It is hard to imagine many experiences more awe inspiring than witnessing a 10,000 pound marine mammal launch itself into the air from a foamy green sea. Even from afar, catching a glimpse of a whale while boating is a memorable event. However, close encounters with marine mammals like Orcas, also known as killer whales, can have a significant impact on their health. As a result, it is essential that people are armed with the knowledge of how to responsibly boat around them.
Boat disturbance is a big issue for marine wildlife. Monitoring data shows that large vessels in close proximity (400 yards and below) to killer whales have behavioural and acoustic impacts that may potentially reduce their fitness and increase the population’s risk of extinction.
High frequency sounds created by vessels may drown out methods of communication like clicks and whistles, including echolocation, which could impair whales’ foraging and navigational abilities.
The department of Fisheries and Oceans Canada has published guidelines aimed to inform the public on how to boat around marine mammals in order to reduce harmful encounters. Included in the document are guidelines suggesting that vessel operators do not boat closer than 100 meters to any whale. However, the guidelines put forward are recommendations to citizens and are not binding regulation. As a result, British Columbia lacks a coherent regulatory plan to effectively protect killer whales from boat disturbance.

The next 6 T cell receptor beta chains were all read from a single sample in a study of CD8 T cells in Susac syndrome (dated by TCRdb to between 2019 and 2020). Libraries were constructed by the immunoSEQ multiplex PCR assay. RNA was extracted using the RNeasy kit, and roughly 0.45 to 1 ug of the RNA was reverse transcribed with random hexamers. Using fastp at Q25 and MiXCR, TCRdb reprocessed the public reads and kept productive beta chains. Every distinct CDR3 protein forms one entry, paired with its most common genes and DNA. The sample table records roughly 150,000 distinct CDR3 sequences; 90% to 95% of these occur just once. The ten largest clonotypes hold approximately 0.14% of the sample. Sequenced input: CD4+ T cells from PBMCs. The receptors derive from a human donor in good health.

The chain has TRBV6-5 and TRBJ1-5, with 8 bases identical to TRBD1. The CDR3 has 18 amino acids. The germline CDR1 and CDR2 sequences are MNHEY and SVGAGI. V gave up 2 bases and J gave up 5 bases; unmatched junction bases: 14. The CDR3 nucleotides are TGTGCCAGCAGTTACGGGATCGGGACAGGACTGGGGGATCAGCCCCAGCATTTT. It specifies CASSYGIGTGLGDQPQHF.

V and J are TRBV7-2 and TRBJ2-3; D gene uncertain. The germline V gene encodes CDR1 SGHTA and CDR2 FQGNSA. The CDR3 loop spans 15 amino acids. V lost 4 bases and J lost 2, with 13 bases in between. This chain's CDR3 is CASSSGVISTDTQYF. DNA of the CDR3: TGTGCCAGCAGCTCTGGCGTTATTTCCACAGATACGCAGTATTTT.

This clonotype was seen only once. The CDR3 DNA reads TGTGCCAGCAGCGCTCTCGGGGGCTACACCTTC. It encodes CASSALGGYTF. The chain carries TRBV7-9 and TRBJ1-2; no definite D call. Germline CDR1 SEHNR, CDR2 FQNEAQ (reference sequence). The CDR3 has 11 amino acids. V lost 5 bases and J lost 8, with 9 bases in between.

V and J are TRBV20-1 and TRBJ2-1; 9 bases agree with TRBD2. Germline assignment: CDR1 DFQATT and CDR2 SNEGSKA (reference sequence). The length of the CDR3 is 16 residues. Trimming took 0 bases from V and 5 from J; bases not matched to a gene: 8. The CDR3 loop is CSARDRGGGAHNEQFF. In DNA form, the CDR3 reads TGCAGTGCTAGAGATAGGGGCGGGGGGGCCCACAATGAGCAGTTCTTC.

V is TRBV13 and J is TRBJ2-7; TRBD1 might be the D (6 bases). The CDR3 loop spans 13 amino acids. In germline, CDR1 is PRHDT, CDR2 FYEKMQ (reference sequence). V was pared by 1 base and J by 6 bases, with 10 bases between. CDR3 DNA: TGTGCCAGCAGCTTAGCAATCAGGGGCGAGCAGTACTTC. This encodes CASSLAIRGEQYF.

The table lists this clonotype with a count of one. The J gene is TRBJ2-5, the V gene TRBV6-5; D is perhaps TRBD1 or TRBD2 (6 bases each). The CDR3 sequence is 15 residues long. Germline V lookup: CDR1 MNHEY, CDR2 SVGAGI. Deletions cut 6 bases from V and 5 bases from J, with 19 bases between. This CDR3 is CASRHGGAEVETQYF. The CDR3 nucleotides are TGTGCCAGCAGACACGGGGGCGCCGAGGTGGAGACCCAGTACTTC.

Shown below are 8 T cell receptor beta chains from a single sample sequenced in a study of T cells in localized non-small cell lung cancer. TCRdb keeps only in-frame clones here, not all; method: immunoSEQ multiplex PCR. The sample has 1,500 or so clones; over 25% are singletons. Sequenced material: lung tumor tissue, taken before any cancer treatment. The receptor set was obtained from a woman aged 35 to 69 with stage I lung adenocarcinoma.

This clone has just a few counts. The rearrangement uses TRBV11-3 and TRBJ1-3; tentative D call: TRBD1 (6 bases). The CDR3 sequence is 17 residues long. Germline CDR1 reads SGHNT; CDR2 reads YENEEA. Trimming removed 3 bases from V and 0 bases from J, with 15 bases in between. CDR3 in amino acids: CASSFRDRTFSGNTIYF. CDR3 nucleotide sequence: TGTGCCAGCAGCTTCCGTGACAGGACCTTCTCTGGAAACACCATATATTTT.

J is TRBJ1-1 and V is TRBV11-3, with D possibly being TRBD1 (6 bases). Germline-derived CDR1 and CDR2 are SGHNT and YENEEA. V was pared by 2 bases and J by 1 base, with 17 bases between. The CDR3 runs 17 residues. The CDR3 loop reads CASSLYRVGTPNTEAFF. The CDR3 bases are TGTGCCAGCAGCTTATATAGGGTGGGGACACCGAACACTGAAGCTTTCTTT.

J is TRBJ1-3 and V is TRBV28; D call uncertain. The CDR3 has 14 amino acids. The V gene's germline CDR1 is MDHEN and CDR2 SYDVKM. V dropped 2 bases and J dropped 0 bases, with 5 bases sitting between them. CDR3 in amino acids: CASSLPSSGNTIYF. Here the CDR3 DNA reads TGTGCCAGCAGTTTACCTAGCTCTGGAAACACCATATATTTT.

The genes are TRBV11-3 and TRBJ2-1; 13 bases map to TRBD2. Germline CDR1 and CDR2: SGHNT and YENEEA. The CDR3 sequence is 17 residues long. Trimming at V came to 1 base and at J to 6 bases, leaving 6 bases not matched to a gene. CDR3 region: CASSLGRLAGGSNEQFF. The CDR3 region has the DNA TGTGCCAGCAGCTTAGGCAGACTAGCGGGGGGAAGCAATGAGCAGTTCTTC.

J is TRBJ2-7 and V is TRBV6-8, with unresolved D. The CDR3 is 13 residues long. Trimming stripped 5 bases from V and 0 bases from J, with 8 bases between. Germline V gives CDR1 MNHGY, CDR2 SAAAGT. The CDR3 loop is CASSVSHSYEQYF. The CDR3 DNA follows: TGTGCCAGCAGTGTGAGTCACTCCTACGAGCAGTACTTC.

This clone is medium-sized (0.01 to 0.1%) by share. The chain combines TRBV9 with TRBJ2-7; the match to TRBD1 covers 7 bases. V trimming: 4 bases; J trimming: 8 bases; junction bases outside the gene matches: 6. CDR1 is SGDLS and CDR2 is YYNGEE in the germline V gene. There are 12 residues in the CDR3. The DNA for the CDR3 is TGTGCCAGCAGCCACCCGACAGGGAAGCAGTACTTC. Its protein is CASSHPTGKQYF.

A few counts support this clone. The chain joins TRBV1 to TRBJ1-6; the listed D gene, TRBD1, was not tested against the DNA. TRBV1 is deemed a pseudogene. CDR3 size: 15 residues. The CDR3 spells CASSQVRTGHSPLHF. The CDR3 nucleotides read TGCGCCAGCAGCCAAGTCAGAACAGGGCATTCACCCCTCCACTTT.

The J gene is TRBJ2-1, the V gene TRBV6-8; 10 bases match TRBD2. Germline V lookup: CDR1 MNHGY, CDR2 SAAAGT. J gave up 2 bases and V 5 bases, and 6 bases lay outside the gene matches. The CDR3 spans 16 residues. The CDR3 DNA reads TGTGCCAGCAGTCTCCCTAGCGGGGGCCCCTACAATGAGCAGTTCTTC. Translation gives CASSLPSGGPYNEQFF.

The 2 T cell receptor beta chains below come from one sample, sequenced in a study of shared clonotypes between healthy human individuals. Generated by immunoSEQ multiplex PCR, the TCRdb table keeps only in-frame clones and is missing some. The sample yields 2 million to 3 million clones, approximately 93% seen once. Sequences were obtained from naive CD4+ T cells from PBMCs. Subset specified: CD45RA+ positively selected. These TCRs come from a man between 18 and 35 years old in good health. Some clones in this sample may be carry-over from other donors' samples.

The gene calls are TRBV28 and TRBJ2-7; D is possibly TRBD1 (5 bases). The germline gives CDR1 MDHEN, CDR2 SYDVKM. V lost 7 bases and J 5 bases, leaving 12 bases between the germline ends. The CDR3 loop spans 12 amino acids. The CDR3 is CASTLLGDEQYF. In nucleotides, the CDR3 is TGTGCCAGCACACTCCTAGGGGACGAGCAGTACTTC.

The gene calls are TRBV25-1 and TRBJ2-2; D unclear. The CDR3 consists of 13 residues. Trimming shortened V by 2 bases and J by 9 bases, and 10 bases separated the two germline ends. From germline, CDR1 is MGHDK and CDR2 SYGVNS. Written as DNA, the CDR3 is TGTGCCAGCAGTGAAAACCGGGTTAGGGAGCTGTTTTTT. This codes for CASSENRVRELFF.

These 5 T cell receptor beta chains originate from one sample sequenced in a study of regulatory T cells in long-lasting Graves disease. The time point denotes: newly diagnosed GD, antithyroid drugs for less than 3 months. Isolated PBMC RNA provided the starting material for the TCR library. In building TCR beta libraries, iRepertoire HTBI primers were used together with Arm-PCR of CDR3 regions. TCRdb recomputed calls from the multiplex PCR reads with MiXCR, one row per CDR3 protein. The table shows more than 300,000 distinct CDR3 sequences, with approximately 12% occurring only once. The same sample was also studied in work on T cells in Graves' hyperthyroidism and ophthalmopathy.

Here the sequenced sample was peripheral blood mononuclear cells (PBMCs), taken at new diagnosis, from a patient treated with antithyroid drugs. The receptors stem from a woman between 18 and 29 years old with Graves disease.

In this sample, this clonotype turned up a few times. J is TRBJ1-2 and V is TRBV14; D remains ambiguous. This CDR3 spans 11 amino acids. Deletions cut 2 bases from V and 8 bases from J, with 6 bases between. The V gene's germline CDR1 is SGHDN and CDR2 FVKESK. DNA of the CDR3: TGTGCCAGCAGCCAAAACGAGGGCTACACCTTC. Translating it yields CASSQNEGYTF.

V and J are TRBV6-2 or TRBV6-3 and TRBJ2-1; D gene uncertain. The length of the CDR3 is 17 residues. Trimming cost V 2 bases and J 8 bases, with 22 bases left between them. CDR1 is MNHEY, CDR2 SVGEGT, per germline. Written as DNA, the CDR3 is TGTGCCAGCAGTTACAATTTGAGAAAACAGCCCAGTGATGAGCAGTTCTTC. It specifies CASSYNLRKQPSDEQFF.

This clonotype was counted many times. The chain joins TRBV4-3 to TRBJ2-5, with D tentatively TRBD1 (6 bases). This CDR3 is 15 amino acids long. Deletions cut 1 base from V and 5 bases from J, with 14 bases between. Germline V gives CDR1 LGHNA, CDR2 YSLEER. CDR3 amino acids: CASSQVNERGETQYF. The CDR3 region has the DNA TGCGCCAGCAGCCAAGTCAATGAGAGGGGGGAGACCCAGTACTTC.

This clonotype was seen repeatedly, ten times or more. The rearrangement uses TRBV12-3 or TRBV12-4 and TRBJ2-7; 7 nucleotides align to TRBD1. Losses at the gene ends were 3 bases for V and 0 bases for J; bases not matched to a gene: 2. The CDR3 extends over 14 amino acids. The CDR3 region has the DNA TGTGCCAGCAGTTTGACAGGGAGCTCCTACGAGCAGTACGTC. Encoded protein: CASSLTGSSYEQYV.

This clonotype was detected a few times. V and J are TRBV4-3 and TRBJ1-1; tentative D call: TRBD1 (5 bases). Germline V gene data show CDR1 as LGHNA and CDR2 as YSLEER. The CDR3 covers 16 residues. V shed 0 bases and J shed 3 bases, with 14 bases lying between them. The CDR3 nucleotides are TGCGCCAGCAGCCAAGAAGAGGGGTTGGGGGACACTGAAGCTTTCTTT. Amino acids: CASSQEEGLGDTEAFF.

In contrast, the United States established regulations under the Endangered Species Act and Marine Mammal Protection Act in 2011 in response to the declining Southern Resident killer whale population. The restrictions prohibit vessels from approaching a killer whale in the inland waters of Washington closer than 200 yards, and also require that parked vessels keep clear of the whales’ path within 400 yards. The overarching rationale for these regulations was an attempt to manage the threats from vessel activities in support of the recovery of Southern Residents.
There is an imminent need for British Columbia to follow suit as there are only around 78 Southern Residents off the southern coast of BC and the northern coast of Washington state.
Excellent news recently came from the Minister of Fisheries and Oceans Dominic LeBlanc. He announced that regulations mandating a 200 meter distance between boaters and killer whales will be in place before spring 2018. Other regulations will require boaters to keep a distance of 100 meters away from other marine mammals as well.
Considering the added pressure of increased vessel traffic in marine environments, the proposed regulations will hopefully play a part in the conservation of this vulnerable species. Public education about the impacts of boating disturbance paired with governmental regulation has the potential to make a big difference for the livelihood of these marine creatures for generations to come.
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